Uptown Theatre

4816 N. Broadway,
Chicago, IL 60640

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Uptown Theatre

Viewing: Photo | Street View

One of the last great movie palaces in Chicago, this fabulous theatre was built by Balaban & Katz Corp. in the Uptown neighborhood, north of Chicago in 1925. The Uptown Theatre was the largest movie palace in Chicago, larger than any in the entertainment hub within the Chicago downtown known as ‘The Loop’, and according to the Theatre Historical Society of America list, was the 12th largest movie palaces ever built in the U.S.A. It was opened August 18, 1925 with the world premiere of First National Pictures “The Lady Who Lied” with Lewis Stone and Virginia Valli. At opening the orchestra pit housed a 60-person orchestra and the theatre was equipped with a Wurlitzer 4 manual 20 rank theatre organ.

Changing times and the shift in population have not helped the Uptown Theatre and although it was a destination for moviegoers for several decades, it was closed December 19, 1981. Additionally, the Uptown Theatre has succumbed to water damage, vandalism and the wear and tear of time. Every year its exterior stands stoically facing the cold winter while its interior slowly erodes.

The Uptown Theatre is one of the last truly great theatres without a certain future. The Uptown Theatre must be saved before it is too late. In 2014 the building was owned by JAM Productions.

Recent comments (view all 458 comments)

BobbyS on April 7, 2016 at 5:37 am

Without money coming in on a regular basis, these places cannot exist…all the movies and music acts mentioned above. Just heard the Rialto Theatre in Joliet is closing this month. The city is withholding their share and of course the state still owes them a grant from last year. Two events planned in April demanded their money in advance. Vendors from previous shows have not be paid in months. I wonder how the King’s in NY is doing and if they are filling up the seats?

LuisV on April 7, 2016 at 12:34 pm

I think the Kings is doing well. They just celebrated their first year!

BobbyS on April 10, 2016 at 9:27 pm

The doors of the Rialto would not open without tax money. City council gives the theatre $600,000 quarterly. No idea how much the state gives yearly. Buts it’s plenty I bet. The events booked are one nighters with shows that travel the nation from city to city. Yes they do alot of weddings, but expenses are high. Probably the same for the Genesse theater in Waukegan, IL which changed hands many times since it was restored. Can you imagine how much the Uptown would have to make to fill all those seats and to make a profit and pay all of the bills & taxes to the city of Chicago. These palaces were built with the idea of filling seats three or four times daily!

DavidZornig on February 2, 2017 at 8:39 pm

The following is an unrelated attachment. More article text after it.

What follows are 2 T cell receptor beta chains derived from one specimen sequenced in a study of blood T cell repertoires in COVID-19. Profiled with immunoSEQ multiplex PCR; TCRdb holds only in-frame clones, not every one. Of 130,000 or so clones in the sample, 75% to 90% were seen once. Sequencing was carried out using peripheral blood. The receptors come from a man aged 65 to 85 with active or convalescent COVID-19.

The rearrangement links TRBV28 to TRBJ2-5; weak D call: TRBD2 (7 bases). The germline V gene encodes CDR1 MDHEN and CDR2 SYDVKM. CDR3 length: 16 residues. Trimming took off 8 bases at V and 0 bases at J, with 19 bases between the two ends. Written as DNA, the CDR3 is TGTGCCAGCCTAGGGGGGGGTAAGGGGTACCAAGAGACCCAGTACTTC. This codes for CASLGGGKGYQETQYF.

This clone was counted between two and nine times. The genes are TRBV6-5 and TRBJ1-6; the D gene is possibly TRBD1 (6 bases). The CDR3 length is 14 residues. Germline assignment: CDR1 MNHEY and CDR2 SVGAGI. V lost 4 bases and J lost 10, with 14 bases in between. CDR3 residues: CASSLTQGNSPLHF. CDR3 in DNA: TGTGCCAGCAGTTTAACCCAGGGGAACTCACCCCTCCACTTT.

Regina Spektor’s new music video that was shot in the Uptown. Video embedded in the below article.


LouRugani on February 11, 2017 at 1:35 am

There’s a political problem that has been the main cause of inaction on the UPTOWN. The UPTOWN is privately controlled by an entity formed by the partners behind Jam Productions but no private operator wants to lay out the millions necessary for restoration; they’re looking for public funds. There’s a history of public investment in Chicago, but it’s politically difficult right now for public entities to invest that money because of other priorities, as simple as that. But then there’s the relatively small capacity of the UPTOWN compared with Wrigley Field, and the newer issue of performers getting ever higher cuts from touring and needing a lot of seats. You’d be left with stand-up comics and nostalgia acts, neither of which are ideal for the space.

For decades, dedicated UPTOWN preservationists have argued the theatre needs to be at the heart of a new entertainment district involving retail, restaurants and the other venues. A sound argument, but such a district did develop around the Wrigley ballpark a mile or so to the south. One could merge into the other, especially since Wrigleyville is hosting more and more live entertainment.

Either way, nobody will ever dare to knock the UPTOWN Theatre down. (Chris Jones, CHICAGO TRIBUNE)

DavidZornig on March 23, 2017 at 3:35 am

Chance to tour the Uptown without taking photos for $250. Or $100 for Ward residents.


WilliamMcQuade on March 24, 2017 at 7:44 pm

Lou. I live in NY. No one ever thought the Paramount or Roxy would come down What about the scores of theaters torn down in Chicago? If someone throws enough money around it will be gone in the blink of an eye sad to say

WilliamMcQuade on June 7, 2017 at 6:08 pm

Live in NYC but have been in it a few times. You in Chicago should know how fragile they are. You lost the Southtown,Tivoli,Nortown,Granada and most of the loop theaters. Lesson 1. Do not put your faith in politicians as they will screw you every time. Secondly,they can be reused as The Kings And Brooklyn Paramount are. It would be an act of civic vandalism if this came down. Get civic minded people together to save it. Good luck

RickB on December 11, 2017 at 5:28 pm

The future of the Uptown: as murky as ever. Crain’s Chicago Business story here.

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